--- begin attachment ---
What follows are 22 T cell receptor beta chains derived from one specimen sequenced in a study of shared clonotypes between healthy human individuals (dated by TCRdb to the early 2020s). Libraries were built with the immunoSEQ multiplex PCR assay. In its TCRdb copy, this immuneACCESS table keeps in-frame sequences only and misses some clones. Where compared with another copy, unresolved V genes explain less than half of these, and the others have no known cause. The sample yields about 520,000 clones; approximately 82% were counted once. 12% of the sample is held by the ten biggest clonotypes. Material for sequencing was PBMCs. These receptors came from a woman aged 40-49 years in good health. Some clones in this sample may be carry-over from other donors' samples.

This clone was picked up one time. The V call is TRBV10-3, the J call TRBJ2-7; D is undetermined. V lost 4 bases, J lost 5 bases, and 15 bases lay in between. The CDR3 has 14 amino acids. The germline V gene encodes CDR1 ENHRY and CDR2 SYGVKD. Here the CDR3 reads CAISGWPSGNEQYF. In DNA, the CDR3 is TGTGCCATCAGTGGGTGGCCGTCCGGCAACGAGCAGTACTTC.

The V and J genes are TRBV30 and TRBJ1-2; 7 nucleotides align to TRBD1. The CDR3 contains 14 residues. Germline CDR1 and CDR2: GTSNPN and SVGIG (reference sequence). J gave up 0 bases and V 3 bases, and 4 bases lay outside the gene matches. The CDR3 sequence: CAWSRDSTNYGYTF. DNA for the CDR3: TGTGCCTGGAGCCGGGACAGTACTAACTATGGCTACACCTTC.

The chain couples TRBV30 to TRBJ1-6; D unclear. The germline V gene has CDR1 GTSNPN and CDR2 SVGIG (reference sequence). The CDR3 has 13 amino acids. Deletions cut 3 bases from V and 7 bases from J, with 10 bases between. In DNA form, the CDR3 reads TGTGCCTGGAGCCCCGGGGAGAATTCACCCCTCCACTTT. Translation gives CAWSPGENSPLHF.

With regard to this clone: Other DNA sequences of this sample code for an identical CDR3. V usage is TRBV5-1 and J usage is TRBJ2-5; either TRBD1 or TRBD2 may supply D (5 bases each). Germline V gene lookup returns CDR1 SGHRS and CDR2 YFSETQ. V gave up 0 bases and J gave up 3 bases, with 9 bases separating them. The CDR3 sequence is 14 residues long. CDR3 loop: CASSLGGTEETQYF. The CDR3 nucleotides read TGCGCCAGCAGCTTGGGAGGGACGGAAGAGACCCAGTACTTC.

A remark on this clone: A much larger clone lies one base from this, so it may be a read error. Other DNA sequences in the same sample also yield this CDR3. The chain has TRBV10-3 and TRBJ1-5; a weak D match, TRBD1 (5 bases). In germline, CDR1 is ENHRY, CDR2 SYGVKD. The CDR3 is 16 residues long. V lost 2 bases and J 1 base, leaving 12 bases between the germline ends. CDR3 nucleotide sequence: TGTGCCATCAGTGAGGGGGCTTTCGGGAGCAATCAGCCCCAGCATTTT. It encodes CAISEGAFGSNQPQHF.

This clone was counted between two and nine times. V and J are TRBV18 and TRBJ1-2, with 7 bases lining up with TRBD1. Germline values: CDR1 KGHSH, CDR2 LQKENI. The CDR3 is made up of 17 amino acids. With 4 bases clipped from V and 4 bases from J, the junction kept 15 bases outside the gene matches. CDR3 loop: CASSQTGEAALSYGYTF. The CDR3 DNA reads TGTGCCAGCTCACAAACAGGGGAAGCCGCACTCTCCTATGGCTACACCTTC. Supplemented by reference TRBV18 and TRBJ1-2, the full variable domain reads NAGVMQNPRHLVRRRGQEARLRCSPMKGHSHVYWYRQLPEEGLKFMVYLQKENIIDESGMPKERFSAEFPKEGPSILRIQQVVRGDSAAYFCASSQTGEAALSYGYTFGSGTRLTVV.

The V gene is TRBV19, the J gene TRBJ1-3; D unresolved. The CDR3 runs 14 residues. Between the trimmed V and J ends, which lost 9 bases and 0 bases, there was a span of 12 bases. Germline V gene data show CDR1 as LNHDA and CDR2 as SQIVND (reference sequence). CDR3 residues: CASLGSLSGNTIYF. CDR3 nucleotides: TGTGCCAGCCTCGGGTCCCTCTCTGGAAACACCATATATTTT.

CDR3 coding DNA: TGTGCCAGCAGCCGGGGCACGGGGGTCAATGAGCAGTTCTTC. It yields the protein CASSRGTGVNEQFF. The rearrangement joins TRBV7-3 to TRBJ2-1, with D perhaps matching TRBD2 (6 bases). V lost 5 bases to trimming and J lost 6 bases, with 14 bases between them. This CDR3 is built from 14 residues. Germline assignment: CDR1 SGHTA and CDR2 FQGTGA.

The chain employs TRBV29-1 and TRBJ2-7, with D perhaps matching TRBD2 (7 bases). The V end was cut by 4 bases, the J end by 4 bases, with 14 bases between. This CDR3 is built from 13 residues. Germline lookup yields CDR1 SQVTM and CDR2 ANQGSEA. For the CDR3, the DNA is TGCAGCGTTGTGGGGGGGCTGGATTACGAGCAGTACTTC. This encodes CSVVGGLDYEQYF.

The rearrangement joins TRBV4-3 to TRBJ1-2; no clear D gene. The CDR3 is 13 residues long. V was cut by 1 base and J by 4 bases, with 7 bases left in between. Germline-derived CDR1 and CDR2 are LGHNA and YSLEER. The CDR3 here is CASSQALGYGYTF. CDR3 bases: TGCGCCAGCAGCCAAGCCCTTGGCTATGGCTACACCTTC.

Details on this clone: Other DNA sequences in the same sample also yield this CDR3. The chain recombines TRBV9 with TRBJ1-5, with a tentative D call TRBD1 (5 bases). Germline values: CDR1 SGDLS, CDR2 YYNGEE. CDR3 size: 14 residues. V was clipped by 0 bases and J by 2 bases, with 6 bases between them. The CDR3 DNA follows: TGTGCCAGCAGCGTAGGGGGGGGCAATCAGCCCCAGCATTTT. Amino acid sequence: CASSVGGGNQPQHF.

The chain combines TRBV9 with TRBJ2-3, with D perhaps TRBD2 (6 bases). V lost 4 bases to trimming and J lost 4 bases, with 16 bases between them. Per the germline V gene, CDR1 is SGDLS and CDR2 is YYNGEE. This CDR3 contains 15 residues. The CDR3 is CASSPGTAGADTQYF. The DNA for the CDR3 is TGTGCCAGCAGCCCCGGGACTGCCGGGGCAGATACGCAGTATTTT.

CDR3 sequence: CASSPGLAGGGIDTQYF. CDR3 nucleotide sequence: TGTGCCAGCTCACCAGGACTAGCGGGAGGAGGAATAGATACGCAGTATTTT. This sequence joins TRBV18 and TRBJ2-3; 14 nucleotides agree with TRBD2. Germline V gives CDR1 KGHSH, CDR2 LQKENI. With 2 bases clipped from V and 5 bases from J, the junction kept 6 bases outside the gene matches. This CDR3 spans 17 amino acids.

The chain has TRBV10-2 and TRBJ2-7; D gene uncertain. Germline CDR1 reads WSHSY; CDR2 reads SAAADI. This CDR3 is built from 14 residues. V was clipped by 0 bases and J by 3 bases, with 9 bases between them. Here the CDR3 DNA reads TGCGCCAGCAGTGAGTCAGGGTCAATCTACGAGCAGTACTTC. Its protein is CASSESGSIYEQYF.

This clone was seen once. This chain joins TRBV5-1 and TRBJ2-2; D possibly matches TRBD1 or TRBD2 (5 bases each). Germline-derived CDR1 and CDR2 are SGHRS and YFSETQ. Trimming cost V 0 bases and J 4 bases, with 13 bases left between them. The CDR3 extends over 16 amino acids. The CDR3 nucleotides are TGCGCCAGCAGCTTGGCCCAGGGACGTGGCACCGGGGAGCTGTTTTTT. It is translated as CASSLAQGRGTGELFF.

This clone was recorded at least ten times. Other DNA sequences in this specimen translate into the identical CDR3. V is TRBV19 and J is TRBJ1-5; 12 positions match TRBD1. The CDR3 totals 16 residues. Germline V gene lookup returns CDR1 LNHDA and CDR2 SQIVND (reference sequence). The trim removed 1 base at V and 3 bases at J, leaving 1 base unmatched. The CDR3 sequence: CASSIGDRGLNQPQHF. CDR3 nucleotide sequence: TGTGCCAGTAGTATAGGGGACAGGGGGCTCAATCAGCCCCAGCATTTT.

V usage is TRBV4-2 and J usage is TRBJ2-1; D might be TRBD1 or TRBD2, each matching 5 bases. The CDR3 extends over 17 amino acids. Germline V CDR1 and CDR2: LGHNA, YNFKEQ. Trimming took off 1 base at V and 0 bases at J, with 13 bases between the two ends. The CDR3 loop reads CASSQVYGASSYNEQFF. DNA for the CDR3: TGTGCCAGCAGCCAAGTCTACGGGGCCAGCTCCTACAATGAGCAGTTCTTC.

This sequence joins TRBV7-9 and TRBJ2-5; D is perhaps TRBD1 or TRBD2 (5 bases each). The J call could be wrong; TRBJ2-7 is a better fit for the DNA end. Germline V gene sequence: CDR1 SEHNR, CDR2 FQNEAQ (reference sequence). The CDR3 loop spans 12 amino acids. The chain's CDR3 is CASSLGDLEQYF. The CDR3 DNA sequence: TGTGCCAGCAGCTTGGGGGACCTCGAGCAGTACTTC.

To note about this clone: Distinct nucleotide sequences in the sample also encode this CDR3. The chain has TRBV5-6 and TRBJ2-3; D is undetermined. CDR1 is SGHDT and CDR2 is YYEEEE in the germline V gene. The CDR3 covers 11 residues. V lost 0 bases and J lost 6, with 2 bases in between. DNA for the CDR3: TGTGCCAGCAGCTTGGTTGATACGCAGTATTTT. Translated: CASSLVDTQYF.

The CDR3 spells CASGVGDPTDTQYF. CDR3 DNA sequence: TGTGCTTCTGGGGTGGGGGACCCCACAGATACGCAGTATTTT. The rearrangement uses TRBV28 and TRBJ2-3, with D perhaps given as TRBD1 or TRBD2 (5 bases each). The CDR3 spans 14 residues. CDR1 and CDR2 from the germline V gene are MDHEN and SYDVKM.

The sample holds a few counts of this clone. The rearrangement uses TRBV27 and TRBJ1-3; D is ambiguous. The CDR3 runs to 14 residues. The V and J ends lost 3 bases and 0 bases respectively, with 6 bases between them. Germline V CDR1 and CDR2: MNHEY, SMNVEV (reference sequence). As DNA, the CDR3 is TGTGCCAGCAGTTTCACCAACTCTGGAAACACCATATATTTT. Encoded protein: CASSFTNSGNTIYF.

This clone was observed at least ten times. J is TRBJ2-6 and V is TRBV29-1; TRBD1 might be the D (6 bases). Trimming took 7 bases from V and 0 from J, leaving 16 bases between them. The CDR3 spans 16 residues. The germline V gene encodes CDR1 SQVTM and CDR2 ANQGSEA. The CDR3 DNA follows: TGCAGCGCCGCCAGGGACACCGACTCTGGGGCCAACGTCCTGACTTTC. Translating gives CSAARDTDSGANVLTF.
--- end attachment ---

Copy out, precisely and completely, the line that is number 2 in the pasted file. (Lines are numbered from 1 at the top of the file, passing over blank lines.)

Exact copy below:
This clone was picked up one time. The V call is TRBV10-3, the J call TRBJ2-7; D is undetermined. V lost 4 bases, J lost 5 bases, and 15 bases lay in between. The CDR3 has 14 amino acids. The germline V gene encodes CDR1 ENHRY and CDR2 SYGVKD. Here the CDR3 reads CAISGWPSGNEQYF. In DNA, the CDR3 is TGTGCCATCAGTGGGTGGCCGTCCGGCAACGAGCAGTACTTC.